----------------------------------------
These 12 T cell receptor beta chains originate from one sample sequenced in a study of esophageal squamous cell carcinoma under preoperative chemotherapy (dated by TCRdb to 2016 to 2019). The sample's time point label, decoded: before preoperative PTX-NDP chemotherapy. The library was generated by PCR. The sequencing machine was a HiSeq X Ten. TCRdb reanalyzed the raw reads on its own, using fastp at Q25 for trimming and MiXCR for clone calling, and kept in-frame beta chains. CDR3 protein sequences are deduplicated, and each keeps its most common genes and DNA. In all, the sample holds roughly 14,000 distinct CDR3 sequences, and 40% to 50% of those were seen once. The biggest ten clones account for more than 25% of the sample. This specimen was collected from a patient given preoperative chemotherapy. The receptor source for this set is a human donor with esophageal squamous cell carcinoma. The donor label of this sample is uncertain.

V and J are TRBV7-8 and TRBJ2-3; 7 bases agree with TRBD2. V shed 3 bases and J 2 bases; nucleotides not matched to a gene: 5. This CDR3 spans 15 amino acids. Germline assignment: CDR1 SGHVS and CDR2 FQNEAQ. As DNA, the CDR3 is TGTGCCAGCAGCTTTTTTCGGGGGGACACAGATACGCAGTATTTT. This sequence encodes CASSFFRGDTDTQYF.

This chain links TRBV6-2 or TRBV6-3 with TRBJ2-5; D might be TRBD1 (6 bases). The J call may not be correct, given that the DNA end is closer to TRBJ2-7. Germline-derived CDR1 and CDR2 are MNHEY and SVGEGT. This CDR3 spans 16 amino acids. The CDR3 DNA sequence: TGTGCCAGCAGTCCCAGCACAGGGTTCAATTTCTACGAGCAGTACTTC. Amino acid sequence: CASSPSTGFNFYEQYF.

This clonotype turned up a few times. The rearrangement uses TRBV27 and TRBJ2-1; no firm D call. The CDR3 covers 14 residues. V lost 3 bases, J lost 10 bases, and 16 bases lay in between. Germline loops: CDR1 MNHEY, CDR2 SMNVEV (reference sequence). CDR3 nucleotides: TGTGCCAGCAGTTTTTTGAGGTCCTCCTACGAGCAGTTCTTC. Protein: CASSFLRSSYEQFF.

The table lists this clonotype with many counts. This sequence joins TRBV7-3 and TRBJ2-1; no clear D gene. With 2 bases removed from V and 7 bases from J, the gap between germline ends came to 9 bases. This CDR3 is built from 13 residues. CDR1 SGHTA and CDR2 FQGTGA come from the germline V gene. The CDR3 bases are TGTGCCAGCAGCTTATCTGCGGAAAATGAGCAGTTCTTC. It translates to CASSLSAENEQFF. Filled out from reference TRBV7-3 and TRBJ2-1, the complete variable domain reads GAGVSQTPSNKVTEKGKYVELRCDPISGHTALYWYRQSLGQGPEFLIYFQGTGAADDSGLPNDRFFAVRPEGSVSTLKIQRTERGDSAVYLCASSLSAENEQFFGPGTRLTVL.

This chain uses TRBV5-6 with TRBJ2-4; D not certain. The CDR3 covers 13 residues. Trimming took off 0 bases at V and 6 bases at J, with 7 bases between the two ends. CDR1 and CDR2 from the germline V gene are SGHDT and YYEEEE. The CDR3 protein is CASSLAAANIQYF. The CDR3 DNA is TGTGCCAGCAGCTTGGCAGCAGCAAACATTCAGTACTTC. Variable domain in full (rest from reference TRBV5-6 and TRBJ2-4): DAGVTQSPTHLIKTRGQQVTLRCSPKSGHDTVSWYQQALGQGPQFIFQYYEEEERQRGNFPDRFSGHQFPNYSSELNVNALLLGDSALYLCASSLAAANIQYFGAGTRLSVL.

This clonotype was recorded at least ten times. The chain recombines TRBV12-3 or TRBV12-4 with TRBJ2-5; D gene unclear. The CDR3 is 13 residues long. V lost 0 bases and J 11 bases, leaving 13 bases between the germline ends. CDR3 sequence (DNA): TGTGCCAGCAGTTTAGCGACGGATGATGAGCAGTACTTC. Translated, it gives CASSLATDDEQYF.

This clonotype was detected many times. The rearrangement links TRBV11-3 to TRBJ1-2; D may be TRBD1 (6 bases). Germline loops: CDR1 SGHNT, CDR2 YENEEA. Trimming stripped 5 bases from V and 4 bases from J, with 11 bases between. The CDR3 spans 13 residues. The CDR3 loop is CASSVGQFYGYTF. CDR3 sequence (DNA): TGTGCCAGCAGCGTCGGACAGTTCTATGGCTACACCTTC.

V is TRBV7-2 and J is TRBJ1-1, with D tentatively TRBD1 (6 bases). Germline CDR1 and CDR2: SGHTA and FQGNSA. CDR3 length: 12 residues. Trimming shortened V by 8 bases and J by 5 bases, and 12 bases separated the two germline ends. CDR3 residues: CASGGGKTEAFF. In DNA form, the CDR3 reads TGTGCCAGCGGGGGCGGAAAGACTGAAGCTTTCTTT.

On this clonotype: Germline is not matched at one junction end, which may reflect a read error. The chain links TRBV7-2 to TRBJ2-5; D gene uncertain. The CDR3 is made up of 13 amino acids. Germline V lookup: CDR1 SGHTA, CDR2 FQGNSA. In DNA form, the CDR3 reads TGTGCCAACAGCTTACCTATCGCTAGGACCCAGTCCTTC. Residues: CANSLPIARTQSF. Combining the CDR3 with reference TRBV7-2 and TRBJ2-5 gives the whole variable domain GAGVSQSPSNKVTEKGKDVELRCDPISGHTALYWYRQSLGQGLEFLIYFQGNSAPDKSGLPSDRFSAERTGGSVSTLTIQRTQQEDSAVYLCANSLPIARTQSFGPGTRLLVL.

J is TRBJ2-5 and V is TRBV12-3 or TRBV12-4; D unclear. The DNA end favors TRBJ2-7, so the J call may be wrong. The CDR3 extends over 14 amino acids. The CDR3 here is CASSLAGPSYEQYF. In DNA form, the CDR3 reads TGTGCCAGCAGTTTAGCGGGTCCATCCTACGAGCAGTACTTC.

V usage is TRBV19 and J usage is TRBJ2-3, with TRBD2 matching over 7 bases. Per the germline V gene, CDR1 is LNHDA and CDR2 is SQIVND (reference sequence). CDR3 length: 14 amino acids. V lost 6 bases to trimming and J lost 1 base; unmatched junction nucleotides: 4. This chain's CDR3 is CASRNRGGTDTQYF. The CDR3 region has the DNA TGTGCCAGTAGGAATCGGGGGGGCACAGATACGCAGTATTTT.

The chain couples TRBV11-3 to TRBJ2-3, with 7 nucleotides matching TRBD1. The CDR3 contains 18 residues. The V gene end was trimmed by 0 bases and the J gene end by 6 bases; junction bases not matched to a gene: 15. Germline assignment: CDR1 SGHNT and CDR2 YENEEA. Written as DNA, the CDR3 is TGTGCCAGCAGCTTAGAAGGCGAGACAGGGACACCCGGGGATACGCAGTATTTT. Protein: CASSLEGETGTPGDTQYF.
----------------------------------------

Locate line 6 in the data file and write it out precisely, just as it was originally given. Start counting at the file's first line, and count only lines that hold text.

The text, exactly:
This chain uses TRBV5-6 with TRBJ2-4; D not certain. The CDR3 covers 13 residues. Trimming took off 0 bases at V and 6 bases at J, with 7 bases between the two ends. CDR1 and CDR2 from the germline V gene are SGHDT and YYEEEE. The CDR3 protein is CASSLAAANIQYF. The CDR3 DNA is TGTGCCAGCAGCTTGGCAGCAGCAAACATTCAGTACTTC. Variable domain in full (rest from reference TRBV5-6 and TRBJ2-4): DAGVTQSPTHLIKTRGQQVTLRCSPKSGHDTVSWYQQALGQGPQFIFQYYEEEERQRGNFPDRFSGHQFPNYSSELNVNALLLGDSALYLCASSLAAANIQYFGAGTRLSVL.